“The amount of carbohydrates that you take on during the cycle and run can often decide the result of the race.” – Sebastian Kienle
In order to successfully complete a multi-day stage cycling race like the Tour de France, specific training and also the genetic prerequisites are very important. In addition to these factors, the right carbohydrate and fluid strategy is probably one of the most important factors for a successful performance in the race.
Even with the right genetic make-up and best training program, making sure you have the right carbohydrate intake and hydration strategy is crucial for successful race performance. The body stores energy from carbohydrate in the form of glycogen in muscles and the liver. Muscle glycogen is a readily available energy source for exercising muscles. Liver glycogen is essential in helping maintain blood sugar (glucose) levels, as ensuring a constant supply of glucose prevents effects associated with hypoglycaemia (low blood sugar level) i.e. shakiness, anxiety and reduced concentration. Once these glycogen stores become depleted, exercise at maximal intensities cannot be maintained. That’s why the body must be supplied periodically with carbohydrates in the right form and at sufficient rates during a prolonged intense endurance session.
“How” does carbohydrate intake during exercise improve performance?
- The function as an energy supplier by maintaining blood glucose concentration and high rates of carbohydrate oxidation when glycogen levels in muscles and liver are low.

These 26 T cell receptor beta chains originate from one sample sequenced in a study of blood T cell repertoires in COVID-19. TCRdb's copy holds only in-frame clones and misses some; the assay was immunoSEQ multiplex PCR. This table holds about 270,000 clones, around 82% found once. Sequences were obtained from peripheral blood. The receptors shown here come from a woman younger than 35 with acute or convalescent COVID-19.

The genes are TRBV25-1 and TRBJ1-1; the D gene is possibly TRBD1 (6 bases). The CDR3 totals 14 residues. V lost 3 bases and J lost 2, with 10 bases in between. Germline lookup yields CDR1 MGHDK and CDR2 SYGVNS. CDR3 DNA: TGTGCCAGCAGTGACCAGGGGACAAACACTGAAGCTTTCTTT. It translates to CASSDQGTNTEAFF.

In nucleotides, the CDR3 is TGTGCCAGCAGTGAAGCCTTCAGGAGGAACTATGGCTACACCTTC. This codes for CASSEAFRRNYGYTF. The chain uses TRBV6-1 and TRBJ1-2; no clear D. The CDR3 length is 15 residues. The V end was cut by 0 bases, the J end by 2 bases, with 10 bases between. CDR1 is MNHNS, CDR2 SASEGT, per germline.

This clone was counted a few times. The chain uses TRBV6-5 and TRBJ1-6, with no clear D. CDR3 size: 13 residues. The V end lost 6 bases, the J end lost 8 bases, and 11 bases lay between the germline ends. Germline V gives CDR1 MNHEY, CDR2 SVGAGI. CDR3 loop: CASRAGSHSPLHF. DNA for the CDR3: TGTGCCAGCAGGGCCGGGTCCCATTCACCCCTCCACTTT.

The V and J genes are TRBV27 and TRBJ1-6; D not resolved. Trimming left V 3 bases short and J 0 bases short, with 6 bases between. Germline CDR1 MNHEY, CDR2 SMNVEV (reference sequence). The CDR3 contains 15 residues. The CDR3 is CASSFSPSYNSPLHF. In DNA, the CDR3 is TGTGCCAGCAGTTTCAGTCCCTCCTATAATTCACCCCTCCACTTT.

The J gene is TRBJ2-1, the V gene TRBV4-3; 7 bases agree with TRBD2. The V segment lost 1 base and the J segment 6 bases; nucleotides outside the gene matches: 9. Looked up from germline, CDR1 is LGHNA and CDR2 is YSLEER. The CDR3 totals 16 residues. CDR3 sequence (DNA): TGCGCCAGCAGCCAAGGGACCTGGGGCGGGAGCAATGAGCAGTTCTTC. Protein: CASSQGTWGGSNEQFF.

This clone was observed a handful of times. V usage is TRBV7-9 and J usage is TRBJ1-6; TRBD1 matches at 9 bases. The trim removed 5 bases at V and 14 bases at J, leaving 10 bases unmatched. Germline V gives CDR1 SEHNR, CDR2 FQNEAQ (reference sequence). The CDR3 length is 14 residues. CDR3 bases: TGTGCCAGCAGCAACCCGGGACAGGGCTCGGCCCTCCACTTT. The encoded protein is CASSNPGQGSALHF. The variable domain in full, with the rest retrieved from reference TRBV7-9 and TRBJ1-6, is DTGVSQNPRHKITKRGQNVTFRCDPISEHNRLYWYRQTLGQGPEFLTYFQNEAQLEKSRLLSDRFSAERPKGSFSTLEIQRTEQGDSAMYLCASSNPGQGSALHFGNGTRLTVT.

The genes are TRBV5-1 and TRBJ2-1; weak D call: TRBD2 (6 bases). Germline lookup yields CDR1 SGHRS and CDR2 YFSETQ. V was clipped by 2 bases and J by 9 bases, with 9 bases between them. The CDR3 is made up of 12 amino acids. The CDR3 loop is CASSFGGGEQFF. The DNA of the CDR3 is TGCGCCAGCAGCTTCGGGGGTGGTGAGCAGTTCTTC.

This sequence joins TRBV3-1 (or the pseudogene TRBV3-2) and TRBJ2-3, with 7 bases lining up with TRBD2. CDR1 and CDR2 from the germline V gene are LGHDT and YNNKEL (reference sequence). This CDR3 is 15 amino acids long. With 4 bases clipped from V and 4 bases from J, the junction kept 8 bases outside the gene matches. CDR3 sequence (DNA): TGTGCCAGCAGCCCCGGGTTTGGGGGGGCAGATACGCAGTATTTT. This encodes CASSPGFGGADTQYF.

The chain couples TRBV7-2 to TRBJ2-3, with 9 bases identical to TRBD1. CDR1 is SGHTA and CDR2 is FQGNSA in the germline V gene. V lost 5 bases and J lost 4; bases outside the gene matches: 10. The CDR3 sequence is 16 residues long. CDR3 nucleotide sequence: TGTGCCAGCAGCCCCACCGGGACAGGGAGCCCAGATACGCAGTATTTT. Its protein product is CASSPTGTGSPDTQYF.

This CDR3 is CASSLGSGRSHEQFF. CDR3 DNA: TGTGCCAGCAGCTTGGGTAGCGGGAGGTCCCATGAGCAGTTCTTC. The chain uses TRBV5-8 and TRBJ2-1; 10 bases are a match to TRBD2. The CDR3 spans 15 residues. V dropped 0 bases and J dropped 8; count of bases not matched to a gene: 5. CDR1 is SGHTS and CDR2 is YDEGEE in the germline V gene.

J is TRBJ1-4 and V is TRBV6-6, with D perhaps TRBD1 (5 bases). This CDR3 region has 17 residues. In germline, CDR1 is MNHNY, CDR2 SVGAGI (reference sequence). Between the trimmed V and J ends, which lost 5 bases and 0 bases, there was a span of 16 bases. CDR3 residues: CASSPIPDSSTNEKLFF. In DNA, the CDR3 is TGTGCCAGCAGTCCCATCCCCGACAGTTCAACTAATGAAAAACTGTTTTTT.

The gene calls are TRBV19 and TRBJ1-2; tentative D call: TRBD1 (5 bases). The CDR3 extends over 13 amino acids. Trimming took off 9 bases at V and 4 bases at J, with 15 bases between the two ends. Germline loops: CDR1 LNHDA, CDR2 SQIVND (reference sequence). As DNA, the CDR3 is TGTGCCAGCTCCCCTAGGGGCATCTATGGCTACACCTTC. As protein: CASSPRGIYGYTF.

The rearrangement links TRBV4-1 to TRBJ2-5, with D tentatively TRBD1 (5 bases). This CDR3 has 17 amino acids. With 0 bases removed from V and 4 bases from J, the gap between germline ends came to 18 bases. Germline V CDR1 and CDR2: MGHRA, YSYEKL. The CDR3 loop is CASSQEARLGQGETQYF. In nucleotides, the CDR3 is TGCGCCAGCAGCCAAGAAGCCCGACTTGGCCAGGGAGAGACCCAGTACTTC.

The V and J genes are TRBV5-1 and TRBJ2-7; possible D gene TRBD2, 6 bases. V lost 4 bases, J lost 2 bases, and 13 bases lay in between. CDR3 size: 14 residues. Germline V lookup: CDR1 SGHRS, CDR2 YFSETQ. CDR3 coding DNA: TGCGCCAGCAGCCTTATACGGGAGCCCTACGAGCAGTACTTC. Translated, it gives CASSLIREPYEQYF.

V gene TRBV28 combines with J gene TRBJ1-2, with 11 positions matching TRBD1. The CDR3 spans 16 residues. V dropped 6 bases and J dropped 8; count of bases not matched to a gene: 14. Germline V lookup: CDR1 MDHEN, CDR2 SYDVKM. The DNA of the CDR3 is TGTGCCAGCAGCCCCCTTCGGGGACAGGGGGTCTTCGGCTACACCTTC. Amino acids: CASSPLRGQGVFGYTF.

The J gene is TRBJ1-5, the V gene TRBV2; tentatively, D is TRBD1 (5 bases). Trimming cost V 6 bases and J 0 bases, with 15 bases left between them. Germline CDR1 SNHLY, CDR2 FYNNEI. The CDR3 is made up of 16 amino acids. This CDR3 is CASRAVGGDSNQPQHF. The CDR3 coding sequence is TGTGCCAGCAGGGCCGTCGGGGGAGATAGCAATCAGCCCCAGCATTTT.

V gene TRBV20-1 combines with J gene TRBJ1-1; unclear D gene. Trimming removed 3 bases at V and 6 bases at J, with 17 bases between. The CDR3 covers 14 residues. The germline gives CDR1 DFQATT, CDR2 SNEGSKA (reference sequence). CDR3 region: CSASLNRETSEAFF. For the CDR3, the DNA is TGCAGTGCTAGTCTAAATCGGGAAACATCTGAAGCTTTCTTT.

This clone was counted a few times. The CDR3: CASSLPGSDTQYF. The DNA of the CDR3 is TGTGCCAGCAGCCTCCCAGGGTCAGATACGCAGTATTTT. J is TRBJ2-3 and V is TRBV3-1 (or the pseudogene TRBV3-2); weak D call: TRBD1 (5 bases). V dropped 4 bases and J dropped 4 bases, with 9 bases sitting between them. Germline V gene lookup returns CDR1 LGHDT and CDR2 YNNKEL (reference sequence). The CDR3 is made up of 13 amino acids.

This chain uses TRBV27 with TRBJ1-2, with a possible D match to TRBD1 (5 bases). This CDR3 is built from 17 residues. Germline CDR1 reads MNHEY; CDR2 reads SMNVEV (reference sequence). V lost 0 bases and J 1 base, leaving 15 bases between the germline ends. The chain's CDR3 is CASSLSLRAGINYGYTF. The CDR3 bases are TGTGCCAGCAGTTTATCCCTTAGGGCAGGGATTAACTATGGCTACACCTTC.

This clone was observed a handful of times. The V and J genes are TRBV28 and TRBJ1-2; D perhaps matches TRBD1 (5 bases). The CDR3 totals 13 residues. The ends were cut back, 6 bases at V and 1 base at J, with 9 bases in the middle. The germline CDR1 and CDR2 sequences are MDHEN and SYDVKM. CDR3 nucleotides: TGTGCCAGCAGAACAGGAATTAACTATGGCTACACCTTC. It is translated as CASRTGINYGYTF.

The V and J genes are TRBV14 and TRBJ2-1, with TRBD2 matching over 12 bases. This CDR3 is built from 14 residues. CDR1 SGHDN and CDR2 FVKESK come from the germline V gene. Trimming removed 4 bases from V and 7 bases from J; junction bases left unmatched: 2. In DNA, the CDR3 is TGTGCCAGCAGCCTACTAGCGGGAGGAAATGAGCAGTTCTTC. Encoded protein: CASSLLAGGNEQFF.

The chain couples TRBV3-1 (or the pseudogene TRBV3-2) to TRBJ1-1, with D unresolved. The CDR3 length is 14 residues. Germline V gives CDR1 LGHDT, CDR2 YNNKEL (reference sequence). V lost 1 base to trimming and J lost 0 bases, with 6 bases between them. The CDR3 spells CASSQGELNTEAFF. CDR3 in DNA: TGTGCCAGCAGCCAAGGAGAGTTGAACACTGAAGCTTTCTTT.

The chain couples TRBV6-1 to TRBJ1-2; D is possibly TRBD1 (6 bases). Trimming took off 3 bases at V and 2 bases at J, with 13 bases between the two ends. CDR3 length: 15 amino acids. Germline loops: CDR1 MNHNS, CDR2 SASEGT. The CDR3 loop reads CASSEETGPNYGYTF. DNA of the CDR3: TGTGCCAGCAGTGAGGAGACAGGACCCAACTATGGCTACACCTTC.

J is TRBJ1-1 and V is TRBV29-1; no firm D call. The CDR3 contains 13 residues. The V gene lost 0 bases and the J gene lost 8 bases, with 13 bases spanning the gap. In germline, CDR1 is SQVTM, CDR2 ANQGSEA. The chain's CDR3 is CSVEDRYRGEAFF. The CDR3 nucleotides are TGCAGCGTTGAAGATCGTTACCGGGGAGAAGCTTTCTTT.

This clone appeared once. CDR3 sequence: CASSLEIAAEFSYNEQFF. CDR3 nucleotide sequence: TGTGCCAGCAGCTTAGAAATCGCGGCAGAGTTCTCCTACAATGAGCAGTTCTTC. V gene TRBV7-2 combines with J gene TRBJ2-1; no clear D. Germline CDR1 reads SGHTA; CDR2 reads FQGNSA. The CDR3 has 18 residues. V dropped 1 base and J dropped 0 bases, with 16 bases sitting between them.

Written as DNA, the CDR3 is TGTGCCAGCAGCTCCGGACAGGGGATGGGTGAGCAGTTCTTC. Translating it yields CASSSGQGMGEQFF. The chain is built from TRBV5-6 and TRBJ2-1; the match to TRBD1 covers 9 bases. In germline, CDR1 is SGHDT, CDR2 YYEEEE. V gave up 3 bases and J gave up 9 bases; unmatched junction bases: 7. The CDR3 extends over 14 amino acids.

The impact on the brain: for exercise sessions lasting less than an hour, the body’s glycogen stores are not a performance-limiting factor. However, recent research has shown that carbohydrates can improve performance even in those sessions – even without actual ingestion. Simply rinsing the mouth for a few seconds with a beverage containing carbohydrates activates specific receptors in the oral mucous membranes. This stimulates the central nervous system in the brain, which can cause a performance-enhancing effect.
Recommendations for the optimum carbohydrate intake quantity during competition
Conclusion: The optimal amount of carbohydrate intake during competition highly depends on the duration and intensity of the exercise, but must also be tailored according to the athlete’s individual tolerance. Train and practise your carbohydrate strategy during training and never try out something new in the competition!
© Corinne Mäder Reinhard, Senior EU Sports Nutrition Manager PowerBar. International Olympic Committee post-graduate Diploma in Sports Nutrition
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